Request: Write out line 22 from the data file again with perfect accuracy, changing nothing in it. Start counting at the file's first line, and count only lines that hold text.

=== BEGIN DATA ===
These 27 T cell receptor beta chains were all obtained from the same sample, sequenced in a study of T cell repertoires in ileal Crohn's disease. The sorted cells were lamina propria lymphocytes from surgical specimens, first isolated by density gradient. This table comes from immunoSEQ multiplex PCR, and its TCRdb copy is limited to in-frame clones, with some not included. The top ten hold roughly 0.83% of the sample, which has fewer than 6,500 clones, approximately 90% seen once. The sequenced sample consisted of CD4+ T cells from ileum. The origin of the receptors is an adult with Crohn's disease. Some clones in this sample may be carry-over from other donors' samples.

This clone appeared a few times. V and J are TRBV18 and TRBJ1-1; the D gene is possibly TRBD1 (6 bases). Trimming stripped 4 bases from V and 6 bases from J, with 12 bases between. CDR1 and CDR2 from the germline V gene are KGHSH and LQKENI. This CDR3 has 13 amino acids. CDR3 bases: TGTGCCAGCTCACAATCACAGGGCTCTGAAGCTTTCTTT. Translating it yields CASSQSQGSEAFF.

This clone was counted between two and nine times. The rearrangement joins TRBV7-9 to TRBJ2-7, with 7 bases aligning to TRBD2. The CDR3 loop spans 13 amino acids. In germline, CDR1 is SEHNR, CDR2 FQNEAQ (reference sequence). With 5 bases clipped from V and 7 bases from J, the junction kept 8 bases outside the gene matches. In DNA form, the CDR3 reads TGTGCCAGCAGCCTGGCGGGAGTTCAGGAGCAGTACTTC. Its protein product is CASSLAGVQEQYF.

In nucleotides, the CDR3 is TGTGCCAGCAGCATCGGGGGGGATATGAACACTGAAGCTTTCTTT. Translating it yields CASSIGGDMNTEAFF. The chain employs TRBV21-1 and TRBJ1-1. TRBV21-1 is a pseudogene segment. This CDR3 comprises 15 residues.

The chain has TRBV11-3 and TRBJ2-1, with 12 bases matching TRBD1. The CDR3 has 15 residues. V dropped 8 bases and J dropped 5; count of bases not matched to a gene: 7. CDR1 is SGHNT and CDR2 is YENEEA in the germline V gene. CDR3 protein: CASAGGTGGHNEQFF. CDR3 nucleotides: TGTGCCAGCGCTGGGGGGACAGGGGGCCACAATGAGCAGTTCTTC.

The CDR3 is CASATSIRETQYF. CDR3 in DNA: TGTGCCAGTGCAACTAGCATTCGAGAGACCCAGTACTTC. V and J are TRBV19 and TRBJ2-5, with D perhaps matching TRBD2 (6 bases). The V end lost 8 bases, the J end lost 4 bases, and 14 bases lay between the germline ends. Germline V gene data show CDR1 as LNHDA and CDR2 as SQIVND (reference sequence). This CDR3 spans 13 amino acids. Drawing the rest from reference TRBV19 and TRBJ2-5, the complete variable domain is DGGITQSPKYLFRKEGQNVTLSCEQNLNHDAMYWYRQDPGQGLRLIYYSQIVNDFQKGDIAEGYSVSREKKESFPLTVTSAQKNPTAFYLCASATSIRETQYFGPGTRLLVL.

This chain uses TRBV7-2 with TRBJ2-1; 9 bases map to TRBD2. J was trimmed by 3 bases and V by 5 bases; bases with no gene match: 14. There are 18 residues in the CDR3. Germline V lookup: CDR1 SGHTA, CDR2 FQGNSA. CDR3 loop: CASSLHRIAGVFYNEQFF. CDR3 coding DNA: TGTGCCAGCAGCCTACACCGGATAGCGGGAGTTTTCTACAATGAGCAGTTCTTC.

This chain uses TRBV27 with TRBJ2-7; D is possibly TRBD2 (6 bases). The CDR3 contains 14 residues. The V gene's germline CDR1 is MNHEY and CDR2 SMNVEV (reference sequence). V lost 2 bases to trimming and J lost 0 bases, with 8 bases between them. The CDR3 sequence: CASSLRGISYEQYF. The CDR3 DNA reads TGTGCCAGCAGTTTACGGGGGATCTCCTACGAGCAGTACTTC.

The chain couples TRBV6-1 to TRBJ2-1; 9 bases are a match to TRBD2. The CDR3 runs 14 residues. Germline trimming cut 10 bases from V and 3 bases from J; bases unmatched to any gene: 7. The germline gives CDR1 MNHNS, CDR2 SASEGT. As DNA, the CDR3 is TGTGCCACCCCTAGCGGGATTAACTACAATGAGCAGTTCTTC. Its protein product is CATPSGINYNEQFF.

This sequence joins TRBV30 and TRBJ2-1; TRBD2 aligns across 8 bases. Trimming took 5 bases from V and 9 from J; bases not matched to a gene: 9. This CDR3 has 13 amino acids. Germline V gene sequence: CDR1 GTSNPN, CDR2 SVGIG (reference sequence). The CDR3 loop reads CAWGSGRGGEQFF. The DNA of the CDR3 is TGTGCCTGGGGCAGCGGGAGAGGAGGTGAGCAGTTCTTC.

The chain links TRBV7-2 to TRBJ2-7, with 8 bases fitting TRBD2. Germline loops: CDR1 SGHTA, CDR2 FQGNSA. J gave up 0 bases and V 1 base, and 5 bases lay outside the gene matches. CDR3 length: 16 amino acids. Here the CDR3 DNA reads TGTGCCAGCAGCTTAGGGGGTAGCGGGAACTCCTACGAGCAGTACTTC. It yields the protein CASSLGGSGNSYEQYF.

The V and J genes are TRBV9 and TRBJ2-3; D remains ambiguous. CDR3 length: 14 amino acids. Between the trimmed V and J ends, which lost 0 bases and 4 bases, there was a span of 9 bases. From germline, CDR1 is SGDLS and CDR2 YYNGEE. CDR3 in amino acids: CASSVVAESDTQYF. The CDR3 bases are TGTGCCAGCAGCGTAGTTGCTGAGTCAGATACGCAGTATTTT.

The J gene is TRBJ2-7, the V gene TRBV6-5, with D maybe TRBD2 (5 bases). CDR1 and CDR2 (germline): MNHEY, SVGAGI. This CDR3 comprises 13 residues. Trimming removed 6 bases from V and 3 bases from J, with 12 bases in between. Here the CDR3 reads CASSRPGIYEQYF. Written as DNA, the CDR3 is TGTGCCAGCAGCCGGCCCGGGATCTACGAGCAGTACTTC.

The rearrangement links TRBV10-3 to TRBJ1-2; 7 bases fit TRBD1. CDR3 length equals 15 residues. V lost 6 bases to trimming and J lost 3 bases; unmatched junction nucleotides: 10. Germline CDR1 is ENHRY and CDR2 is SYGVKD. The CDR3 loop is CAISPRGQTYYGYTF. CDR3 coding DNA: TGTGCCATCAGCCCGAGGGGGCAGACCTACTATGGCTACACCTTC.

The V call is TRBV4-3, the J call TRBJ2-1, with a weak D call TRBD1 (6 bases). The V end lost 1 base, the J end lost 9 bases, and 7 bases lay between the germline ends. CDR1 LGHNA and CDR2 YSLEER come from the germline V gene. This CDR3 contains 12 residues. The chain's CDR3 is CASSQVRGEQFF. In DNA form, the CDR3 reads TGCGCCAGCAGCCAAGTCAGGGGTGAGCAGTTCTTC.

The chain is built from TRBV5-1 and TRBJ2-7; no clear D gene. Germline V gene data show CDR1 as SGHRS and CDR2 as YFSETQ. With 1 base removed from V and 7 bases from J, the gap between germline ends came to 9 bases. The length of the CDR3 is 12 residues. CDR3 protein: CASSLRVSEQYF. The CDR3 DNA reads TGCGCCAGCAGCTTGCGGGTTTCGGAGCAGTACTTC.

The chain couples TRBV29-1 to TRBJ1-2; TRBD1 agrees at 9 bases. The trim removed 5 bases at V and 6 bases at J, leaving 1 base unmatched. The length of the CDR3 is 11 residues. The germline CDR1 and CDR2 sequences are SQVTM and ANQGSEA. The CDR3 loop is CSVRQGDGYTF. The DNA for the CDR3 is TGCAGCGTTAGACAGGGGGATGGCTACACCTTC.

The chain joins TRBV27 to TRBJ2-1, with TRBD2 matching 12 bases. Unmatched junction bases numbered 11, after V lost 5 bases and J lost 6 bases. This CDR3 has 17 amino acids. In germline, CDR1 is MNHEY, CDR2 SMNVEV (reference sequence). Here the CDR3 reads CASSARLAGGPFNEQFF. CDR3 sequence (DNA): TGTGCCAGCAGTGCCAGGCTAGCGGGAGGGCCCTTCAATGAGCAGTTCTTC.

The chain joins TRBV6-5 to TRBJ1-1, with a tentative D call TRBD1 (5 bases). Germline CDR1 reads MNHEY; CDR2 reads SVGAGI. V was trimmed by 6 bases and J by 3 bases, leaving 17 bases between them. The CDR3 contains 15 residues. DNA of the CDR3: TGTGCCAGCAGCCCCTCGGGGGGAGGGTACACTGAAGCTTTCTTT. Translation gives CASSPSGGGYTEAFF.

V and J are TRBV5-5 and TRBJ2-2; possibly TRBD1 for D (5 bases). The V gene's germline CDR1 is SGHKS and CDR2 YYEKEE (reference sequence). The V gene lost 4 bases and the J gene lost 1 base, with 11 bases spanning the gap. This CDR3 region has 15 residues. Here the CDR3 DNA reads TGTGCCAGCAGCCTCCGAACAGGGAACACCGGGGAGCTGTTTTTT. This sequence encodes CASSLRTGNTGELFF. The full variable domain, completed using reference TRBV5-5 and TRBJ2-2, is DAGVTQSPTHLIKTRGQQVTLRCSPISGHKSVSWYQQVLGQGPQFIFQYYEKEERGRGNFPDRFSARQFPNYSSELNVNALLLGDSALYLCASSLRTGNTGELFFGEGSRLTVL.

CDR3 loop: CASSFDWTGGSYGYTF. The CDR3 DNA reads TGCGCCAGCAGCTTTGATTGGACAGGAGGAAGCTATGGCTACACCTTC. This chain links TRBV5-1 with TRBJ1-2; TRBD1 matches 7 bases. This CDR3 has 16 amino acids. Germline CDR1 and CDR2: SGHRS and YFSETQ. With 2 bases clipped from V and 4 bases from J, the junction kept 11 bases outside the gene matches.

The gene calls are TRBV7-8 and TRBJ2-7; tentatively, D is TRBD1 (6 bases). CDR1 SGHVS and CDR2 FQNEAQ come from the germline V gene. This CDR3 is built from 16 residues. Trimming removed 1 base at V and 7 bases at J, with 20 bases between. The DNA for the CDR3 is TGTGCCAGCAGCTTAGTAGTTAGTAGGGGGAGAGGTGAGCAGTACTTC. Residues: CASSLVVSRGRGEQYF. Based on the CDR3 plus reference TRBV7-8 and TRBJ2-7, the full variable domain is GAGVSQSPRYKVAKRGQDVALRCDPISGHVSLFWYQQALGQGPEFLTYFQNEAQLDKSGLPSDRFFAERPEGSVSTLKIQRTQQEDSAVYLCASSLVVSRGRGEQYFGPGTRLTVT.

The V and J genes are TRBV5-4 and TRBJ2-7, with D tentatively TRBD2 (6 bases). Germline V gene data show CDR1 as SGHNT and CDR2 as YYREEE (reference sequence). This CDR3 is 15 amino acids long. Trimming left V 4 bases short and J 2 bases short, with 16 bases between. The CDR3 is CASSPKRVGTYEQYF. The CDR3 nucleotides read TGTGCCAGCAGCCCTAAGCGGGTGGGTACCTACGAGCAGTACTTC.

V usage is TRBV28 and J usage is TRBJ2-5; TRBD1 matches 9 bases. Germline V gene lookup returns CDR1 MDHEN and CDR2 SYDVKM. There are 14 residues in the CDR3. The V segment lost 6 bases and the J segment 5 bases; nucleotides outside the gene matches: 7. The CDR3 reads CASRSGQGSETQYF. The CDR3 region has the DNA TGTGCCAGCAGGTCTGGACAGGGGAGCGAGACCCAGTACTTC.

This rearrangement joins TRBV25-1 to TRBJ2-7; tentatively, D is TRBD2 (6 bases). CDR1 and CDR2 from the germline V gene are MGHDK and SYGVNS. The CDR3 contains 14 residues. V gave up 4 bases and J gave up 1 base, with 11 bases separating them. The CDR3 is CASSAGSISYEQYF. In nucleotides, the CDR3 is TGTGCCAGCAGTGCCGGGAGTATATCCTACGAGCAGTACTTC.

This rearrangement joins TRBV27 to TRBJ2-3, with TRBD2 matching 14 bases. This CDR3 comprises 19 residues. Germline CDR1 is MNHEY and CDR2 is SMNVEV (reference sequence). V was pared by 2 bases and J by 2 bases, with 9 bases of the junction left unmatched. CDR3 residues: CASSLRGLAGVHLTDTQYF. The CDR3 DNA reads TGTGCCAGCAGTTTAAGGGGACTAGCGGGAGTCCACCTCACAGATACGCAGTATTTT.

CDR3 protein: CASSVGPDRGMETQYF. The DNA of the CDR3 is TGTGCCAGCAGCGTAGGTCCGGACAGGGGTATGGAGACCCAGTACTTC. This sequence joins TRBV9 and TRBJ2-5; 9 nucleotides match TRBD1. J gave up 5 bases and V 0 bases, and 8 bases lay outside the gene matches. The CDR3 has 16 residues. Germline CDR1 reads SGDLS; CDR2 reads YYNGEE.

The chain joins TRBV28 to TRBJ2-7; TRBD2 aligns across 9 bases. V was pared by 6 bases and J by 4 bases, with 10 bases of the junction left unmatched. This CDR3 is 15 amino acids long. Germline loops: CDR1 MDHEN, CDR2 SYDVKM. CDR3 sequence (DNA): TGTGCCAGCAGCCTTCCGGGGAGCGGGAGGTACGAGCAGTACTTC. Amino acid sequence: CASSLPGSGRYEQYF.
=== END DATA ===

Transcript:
The gene calls are TRBV7-8 and TRBJ2-7; tentatively, D is TRBD1 (6 bases). CDR1 SGHVS and CDR2 FQNEAQ come from the germline V gene. This CDR3 is built from 16 residues. Trimming removed 1 base at V and 7 bases at J, with 20 bases between. The DNA for the CDR3 is TGTGCCAGCAGCTTAGTAGTTAGTAGGGGGAGAGGTGAGCAGTACTTC. Residues: CASSLVVSRGRGEQYF. Based on the CDR3 plus reference TRBV7-8 and TRBJ2-7, the full variable domain is GAGVSQSPRYKVAKRGQDVALRCDPISGHVSLFWYQQALGQGPEFLTYFQNEAQLDKSGLPSDRFFAERPEGSVSTLKIQRTQQEDSAVYLCASSLVVSRGRGEQYFGPGTRLTVT.